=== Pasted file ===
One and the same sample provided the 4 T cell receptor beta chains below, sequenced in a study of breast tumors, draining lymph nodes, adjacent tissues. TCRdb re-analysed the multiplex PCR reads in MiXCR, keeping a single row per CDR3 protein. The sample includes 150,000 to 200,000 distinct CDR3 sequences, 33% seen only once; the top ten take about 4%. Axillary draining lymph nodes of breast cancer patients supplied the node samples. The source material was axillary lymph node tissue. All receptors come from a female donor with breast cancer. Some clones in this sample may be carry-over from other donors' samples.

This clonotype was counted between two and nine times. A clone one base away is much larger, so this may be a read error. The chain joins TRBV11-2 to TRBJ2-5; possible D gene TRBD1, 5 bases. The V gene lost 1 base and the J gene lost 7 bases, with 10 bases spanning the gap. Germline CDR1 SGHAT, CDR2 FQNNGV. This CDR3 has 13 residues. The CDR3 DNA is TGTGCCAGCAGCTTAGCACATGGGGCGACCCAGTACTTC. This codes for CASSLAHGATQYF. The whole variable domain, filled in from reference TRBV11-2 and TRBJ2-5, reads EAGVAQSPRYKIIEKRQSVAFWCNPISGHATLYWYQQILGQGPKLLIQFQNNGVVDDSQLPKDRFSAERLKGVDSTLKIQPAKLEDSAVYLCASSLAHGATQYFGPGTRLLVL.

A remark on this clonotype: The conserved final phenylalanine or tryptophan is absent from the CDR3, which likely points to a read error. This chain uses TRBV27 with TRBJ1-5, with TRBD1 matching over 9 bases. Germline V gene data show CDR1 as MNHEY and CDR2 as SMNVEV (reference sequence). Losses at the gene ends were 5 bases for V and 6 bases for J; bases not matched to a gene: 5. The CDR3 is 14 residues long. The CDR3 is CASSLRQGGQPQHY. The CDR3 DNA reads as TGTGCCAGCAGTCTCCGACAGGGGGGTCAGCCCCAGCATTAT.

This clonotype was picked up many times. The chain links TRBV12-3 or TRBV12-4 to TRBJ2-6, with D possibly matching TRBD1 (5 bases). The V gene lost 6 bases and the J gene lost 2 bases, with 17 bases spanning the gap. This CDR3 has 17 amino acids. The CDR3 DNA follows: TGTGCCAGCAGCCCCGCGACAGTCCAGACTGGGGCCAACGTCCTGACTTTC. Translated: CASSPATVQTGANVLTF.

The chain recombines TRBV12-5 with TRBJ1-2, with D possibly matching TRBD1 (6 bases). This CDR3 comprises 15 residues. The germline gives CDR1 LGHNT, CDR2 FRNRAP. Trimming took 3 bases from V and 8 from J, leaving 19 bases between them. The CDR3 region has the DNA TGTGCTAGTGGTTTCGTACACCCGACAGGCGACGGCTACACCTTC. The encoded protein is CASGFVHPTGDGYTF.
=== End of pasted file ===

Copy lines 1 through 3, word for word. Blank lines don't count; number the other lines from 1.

One and the same sample provided the 4 T cell receptor beta chains below, sequenced in a study of breast tumors, draining lymph nodes, adjacent tissues. TCRdb re-analysed the multiplex PCR reads in MiXCR, keeping a single row per CDR3 protein. The sample includes 150,000 to 200,000 distinct CDR3 sequences, 33% seen only once; the top ten take about 4%. Axillary draining lymph nodes of breast cancer patients supplied the node samples. The source material was axillary lymph node tissue. All receptors come from a female donor with breast cancer. Some clones in this sample may be carry-over from other donors' samples.

This clonotype was counted between two and nine times. A clone one base away is much larger, so this may be a read error. The chain joins TRBV11-2 to TRBJ2-5; possible D gene TRBD1, 5 bases. The V gene lost 1 base and the J gene lost 7 bases, with 10 bases spanning the gap. Germline CDR1 SGHAT, CDR2 FQNNGV. This CDR3 has 13 residues. The CDR3 DNA is TGTGCCAGCAGCTTAGCACATGGGGCGACCCAGTACTTC. This codes for CASSLAHGATQYF. The whole variable domain, filled in from reference TRBV11-2 and TRBJ2-5, reads EAGVAQSPRYKIIEKRQSVAFWCNPISGHATLYWYQQILGQGPKLLIQFQNNGVVDDSQLPKDRFSAERLKGVDSTLKIQPAKLEDSAVYLCASSLAHGATQYFGPGTRLLVL.

A remark on this clonotype: The conserved final phenylalanine or tryptophan is absent from the CDR3, which likely points to a read error. This chain uses TRBV27 with TRBJ1-5, with TRBD1 matching over 9 bases. Germline V gene data show CDR1 as MNHEY and CDR2 as SMNVEV (reference sequence). Losses at the gene ends were 5 bases for V and 6 bases for J; bases not matched to a gene: 5. The CDR3 is 14 residues long. The CDR3 is CASSLRQGGQPQHY. The CDR3 DNA reads as TGTGCCAGCAGTCTCCGACAGGGGGGTCAGCCCCAGCATTAT.